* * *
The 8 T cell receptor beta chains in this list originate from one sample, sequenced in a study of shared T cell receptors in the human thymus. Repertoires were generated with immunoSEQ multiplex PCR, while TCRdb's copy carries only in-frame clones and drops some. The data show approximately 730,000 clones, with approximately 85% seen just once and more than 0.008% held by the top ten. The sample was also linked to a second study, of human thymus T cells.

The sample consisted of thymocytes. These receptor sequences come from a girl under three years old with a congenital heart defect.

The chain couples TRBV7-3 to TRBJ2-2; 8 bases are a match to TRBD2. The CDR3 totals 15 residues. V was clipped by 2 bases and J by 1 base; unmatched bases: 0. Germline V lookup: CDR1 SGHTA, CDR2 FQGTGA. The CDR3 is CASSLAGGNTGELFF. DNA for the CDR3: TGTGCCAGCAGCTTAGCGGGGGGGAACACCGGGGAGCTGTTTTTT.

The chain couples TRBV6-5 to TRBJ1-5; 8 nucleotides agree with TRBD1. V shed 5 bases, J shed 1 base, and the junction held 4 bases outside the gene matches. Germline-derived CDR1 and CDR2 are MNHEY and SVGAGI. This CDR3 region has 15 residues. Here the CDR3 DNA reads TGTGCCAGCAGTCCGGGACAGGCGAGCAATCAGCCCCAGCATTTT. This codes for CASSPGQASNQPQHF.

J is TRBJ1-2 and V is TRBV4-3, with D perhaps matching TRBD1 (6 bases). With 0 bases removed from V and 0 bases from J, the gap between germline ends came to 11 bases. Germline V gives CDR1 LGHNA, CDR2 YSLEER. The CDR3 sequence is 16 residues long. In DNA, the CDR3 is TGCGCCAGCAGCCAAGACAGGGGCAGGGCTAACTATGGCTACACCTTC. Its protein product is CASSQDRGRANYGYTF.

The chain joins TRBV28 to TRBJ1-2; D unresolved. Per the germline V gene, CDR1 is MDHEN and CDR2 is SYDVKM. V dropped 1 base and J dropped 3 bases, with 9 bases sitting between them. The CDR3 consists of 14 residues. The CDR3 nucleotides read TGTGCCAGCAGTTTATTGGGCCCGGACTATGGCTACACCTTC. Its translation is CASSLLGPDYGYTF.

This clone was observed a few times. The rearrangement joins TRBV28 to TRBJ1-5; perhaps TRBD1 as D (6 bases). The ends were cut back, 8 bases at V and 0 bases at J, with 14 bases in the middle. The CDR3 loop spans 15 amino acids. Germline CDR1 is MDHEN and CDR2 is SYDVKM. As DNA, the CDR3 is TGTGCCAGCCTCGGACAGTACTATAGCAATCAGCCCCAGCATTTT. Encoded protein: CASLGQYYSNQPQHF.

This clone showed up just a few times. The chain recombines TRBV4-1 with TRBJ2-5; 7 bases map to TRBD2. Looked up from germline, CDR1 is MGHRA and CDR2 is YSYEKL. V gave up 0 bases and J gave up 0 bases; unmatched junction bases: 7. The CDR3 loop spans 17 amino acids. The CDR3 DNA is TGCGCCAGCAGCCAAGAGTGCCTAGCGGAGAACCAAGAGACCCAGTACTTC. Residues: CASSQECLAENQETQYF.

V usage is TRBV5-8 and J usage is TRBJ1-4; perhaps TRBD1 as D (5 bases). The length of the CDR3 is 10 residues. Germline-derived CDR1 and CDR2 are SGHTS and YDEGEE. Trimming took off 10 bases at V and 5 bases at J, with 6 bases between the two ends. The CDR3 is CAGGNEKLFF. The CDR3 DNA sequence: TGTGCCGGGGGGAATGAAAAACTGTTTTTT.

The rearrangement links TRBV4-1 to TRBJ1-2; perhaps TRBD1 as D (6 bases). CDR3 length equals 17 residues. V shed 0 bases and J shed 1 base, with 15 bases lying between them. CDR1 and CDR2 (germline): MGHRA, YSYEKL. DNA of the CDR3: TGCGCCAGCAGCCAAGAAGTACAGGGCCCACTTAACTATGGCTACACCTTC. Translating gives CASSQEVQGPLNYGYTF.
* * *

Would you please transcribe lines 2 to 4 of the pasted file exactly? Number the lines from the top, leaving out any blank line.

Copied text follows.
The sample consisted of thymocytes. These receptor sequences come from a girl under three years old with a congenital heart defect.

The chain couples TRBV7-3 to TRBJ2-2; 8 bases are a match to TRBD2. The CDR3 totals 15 residues. V was clipped by 2 bases and J by 1 base; unmatched bases: 0. Germline V lookup: CDR1 SGHTA, CDR2 FQGTGA. The CDR3 is CASSLAGGNTGELFF. DNA for the CDR3: TGTGCCAGCAGCTTAGCGGGGGGGAACACCGGGGAGCTGTTTTTT.

The chain couples TRBV6-5 to TRBJ1-5; 8 nucleotides agree with TRBD1. V shed 5 bases, J shed 1 base, and the junction held 4 bases outside the gene matches. Germline-derived CDR1 and CDR2 are MNHEY and SVGAGI. This CDR3 region has 15 residues. Here the CDR3 DNA reads TGTGCCAGCAGTCCGGGACAGGCGAGCAATCAGCCCCAGCATTTT. This codes for CASSPGQASNQPQHF.